(trs. 6 and 7) as well as Ernani
(tr. 8) and the act three duet A te l’estremo adio
from Simon Boccanegra
with his brother-in-law Tito Gobbi (tr.9) and the Father Guardian’s Il Santo nome
from act 2 of La forza del destino
, the later role in which he is seen in a 1958 performance from the San Carlo, Naples (Hardy Classics HCD 4002).
I am less enamoured of Christoff’s somewhat hammy singing of Mephisto’s two arias from Faust
, a little hammy and certainly bettered by his Bulgarian compatriot Nicolai Ghiaurov who I saw in the theatre as Boris. Christoff did not take kindly to comparisons with his compatriot and had many preferences and quarrels relating to fellow singers, some narrated in the booklet.
I have concentrated on the better-known operatic contributions the singer made to the lyric theatre. However, the cognoscenti of singing will find as much pleasure in the discs of Russian songs by Mussorgsky, Borodin, Cui, Tchaikovsky and Rachmaninov. These constitute the first eight discs in this collection. Some were recorded by Christoff’s illustrious predecessor, Chaliapin, but often not with the quality of piano accompanist Christoff usually enjoyed or the excellence of recording. For those whose love is Russian Art Song this collection is particularly memorable and balances the common view of Christoff as exclusively an operatic singer and magnetic stage presence. A kind of half-way house is to be found on CD 9 with its extracts from Russian opera alongside the better known Song of the Volga Boatmen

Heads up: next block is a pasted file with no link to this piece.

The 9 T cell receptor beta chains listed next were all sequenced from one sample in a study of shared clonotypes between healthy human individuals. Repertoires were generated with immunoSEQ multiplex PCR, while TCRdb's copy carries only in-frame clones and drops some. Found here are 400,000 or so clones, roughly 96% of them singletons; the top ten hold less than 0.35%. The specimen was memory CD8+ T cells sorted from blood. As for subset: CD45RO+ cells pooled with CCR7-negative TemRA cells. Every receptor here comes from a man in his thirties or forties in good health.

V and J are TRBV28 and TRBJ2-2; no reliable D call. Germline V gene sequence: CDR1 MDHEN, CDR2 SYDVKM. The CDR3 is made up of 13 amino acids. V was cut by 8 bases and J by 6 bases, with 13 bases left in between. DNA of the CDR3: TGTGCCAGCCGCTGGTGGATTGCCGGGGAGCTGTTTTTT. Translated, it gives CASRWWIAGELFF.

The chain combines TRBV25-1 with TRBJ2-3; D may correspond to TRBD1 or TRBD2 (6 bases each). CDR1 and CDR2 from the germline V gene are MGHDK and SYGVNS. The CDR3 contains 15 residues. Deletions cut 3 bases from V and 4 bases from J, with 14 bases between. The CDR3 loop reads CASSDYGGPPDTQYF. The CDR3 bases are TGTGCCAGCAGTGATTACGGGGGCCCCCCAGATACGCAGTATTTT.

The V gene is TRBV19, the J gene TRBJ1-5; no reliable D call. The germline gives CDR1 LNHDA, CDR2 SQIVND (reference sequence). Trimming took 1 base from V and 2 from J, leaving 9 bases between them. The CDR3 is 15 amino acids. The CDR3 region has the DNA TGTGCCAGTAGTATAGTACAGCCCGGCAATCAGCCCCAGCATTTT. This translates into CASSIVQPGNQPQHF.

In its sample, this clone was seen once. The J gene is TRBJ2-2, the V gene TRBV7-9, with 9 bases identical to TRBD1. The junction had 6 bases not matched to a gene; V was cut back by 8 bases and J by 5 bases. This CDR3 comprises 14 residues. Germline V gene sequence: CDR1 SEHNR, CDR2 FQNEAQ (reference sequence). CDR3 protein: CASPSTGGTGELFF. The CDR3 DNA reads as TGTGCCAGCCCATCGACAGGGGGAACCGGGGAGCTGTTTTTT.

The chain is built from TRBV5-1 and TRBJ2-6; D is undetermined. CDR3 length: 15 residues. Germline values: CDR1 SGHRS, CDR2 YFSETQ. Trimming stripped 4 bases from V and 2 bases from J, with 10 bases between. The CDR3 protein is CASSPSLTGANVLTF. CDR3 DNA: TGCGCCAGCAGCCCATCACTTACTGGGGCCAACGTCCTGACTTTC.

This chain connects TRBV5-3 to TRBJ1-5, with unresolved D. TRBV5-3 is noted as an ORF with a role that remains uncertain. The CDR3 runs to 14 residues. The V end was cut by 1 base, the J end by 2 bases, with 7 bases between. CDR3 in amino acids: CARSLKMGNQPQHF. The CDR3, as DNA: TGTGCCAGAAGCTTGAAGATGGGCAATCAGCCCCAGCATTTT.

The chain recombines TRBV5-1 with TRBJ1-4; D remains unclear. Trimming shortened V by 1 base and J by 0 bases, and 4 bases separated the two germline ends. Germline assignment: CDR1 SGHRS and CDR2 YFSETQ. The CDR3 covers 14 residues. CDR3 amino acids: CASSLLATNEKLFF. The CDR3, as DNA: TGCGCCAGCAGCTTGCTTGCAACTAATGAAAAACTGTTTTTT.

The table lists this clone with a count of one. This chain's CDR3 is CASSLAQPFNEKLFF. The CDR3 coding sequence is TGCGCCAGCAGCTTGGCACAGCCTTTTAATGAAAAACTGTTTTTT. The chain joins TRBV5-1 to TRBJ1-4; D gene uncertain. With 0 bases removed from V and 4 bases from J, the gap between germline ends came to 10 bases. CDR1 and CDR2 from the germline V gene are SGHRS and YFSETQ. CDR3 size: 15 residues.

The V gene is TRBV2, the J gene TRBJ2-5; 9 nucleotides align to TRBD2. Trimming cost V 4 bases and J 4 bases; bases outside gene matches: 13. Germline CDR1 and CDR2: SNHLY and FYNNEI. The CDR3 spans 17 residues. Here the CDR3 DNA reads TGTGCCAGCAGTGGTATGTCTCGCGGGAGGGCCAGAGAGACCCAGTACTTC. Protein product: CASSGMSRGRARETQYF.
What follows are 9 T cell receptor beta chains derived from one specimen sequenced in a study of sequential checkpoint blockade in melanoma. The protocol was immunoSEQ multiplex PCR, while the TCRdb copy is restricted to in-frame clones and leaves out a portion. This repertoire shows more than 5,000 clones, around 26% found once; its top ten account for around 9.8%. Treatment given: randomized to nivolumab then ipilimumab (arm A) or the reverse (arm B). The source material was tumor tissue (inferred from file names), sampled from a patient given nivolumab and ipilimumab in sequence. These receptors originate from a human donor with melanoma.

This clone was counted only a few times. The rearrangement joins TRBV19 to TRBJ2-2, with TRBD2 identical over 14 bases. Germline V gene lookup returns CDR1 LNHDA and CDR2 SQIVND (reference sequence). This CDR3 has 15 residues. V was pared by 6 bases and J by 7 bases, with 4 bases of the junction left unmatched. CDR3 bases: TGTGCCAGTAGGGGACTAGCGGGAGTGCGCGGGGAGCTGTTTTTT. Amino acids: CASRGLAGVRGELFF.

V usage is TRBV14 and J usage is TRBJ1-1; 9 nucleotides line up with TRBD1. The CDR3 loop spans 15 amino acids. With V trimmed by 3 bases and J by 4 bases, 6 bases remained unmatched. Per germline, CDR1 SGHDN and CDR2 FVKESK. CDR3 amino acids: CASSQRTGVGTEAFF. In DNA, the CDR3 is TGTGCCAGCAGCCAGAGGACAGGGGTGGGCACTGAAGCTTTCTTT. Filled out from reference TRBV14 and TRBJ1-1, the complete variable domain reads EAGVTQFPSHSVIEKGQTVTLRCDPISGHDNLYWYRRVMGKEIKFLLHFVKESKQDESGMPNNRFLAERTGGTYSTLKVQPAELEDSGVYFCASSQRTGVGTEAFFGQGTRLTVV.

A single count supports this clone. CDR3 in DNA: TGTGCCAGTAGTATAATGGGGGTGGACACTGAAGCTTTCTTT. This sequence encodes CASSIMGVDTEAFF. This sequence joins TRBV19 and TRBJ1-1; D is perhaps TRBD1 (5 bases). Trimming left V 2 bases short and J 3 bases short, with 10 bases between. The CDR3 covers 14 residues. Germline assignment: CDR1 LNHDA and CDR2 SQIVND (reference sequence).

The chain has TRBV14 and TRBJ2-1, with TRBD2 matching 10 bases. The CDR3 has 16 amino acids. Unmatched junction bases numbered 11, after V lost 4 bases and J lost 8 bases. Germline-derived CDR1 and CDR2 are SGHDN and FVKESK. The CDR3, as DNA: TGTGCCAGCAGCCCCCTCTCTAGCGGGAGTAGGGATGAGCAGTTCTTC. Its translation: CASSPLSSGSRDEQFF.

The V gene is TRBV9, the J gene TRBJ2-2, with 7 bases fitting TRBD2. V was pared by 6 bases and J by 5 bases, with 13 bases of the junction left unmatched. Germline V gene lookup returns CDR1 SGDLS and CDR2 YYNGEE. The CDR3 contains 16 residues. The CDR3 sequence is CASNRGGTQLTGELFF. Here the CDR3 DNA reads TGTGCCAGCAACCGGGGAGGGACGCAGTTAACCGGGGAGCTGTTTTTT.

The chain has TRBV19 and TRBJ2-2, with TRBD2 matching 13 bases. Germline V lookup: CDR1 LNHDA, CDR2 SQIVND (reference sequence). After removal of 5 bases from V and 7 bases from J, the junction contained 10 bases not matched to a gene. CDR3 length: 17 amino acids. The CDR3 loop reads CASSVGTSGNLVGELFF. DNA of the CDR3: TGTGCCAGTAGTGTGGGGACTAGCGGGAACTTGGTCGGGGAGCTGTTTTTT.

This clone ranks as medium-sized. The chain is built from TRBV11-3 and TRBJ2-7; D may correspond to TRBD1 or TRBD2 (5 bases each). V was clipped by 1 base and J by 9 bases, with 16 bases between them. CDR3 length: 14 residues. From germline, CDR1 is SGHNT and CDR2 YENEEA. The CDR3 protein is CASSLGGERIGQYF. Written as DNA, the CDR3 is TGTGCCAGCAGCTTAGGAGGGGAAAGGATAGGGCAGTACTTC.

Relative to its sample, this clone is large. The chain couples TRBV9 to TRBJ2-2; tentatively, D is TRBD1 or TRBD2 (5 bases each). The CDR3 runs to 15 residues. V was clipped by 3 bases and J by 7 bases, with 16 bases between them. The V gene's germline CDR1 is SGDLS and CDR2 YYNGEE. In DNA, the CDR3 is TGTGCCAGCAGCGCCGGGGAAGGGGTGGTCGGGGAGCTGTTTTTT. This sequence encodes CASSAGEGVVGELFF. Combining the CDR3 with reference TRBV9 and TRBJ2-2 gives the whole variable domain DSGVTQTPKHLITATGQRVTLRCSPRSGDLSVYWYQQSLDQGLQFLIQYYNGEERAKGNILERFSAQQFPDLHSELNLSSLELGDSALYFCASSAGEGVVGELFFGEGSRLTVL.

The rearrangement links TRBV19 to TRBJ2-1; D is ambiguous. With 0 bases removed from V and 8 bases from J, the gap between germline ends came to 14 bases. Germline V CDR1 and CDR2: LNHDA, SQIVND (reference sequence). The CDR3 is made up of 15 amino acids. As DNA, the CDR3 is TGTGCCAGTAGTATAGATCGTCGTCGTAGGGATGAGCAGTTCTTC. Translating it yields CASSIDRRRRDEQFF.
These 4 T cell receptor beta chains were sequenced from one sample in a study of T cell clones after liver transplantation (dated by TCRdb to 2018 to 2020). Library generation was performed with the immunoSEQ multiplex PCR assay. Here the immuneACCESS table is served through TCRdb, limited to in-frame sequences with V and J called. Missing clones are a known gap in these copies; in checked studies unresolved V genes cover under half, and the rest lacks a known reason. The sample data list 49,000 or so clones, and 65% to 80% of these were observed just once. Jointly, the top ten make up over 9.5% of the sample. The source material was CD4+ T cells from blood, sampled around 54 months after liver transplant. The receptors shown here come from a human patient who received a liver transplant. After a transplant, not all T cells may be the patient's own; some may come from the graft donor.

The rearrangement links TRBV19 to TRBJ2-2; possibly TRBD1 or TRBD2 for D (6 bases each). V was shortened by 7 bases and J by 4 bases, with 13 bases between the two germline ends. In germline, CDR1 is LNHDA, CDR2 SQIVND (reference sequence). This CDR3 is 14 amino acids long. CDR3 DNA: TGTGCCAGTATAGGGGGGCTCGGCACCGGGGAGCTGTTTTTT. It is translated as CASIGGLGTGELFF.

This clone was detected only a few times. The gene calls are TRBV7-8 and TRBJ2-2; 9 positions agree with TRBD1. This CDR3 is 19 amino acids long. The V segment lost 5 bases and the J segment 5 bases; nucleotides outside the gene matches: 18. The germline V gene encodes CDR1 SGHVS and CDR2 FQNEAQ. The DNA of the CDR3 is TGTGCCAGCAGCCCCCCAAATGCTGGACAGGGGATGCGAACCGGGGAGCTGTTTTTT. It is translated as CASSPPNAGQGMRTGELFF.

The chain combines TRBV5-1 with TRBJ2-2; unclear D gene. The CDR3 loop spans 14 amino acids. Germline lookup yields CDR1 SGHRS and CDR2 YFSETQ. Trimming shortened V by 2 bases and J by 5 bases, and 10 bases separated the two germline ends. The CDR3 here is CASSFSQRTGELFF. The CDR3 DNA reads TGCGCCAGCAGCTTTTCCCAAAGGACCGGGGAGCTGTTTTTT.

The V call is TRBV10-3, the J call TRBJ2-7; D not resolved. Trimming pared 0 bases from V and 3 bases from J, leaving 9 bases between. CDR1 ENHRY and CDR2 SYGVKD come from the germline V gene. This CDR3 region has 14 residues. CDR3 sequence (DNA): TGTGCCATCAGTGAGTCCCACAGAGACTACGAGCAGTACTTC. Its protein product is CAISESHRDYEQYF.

and The Siberian Prisoner’s Song
(trs. 13-14), The Dances of Death
No 4 (tr. 15) and on CD 3 (tr. 21) The Song of the Flea
. Many of the other discs in the collection have songs accompanied by orchestra and illustrate the singer’s command of the genre as well as providing sublime examples of his art.